Adult minute pirate bugs are tiny insects less than 3 mm long (hence the word ‘minute’ in their common name). They are somewhat flattened, black or brown in colour with dark red eyes. They have white markings at the base of their forewings, giving the wings a banded appearance. Nymphs are wingless, fast-moving insects that are pear-shaped, orange in colour with bright red eyes.
The most unusual insect predators are the predatory caterpillars. Mataeomera dubia is a native moth of the family Noctuidae. Its larvae feed on several species of scale insects including black scale, grapevine scale, soft brown scale, and pink wax scale. The larvae of Stathmopoda melanochra, a native moth of the Oecophoridae family, are predators of gumtree scale. These caterpillars are unlikely to bring scale infestations under control on their own, but they may be important as part of a mix of predators. For example, a scale infestation may be targeted by ladybird beetles and parasitic wasps as well as predatory caterpillars.
Some thrips species are predatory upon other insects, including pest thrips, and mites. A few species are obligate predators meaning they usually only feed on certain insects or mites, while others are facultative predators meaning they feed on both plants and prey. The thing to be aware of is the thrips you see on your flowers may not necessarily be damaging them – you need to take a closer look.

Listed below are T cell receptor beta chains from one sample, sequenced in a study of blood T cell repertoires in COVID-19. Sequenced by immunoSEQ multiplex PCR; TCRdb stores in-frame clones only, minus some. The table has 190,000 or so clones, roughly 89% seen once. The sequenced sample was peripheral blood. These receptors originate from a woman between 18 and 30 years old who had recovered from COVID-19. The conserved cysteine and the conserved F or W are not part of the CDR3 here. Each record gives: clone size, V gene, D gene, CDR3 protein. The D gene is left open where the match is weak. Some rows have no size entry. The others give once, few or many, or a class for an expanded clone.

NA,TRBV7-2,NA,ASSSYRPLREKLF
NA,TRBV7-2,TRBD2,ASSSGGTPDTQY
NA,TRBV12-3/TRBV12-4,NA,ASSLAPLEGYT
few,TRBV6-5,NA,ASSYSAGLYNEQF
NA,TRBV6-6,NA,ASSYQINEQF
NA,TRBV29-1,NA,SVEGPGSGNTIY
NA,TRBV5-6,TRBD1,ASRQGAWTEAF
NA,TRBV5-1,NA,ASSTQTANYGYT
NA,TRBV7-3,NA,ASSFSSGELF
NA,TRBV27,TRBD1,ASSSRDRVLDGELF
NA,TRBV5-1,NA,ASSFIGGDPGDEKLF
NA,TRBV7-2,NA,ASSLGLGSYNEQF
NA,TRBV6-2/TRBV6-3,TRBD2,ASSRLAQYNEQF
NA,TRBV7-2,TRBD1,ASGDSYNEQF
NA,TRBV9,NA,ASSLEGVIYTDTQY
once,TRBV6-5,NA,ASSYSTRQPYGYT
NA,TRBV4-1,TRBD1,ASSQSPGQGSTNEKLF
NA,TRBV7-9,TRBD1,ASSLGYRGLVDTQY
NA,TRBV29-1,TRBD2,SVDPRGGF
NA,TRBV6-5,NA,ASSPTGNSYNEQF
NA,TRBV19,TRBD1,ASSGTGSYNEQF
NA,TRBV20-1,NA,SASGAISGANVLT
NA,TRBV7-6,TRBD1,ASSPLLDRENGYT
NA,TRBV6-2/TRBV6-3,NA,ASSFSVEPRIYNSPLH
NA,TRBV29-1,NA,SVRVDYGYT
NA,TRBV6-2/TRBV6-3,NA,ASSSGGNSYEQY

The most well-known obligate predatory thrips are the red scale predator Aleurodothrips fasciapennis, the scale predator Karnyothrips flavipes, the spider mite predator Scolothrips sexmaculatus (an introduced species), and Haplothrips spp., which are predators of pest thrips and mites.
Haplothips is a problematic genus because not all species are predators – many feed and breed in flowers. So how would you know whether a particular thrips is a predator or a plant feeder that might be a problem? Predatory thrips often look similar to pest thrips. Colour can vary considerably, and thrips may be pale yellow, red, dark brown or black, depending on the species and on whether or not it’s an adult or larval thrips. Being small insects, you could use a hand lens to see if the thrips on your plants are feeding on other insects and mites or feeding on your plants. For example, if you look closely at the image of the red thrips (larval form of a Haplothrips species) printed here, you will see it has a grip on the larva of another species of thrips. It’s safe to assume it’s a predator.
The Haplothrips species I see in western Victoria is probably H. victoriensis which is a widely distributed species. Haplothrips victoriensis occurs in eastern Australia from southern Queensland to Tasmania, as well as northern Western Australia. The adult thrips is a dark brown (almost black) insect which is very active and has a flexible abdomen. The take-home message is that not all thrips are pests, and some are beneficial and should be encouraged. Thrips are sensitive to insecticides, so the best way to encourage a population of predatory thrips is to minimise the use of pesticides. The same advice applies to the other beneficial insects mentioned here.
Main image: Male red and blue beetle (images supplied by Denis Crawford)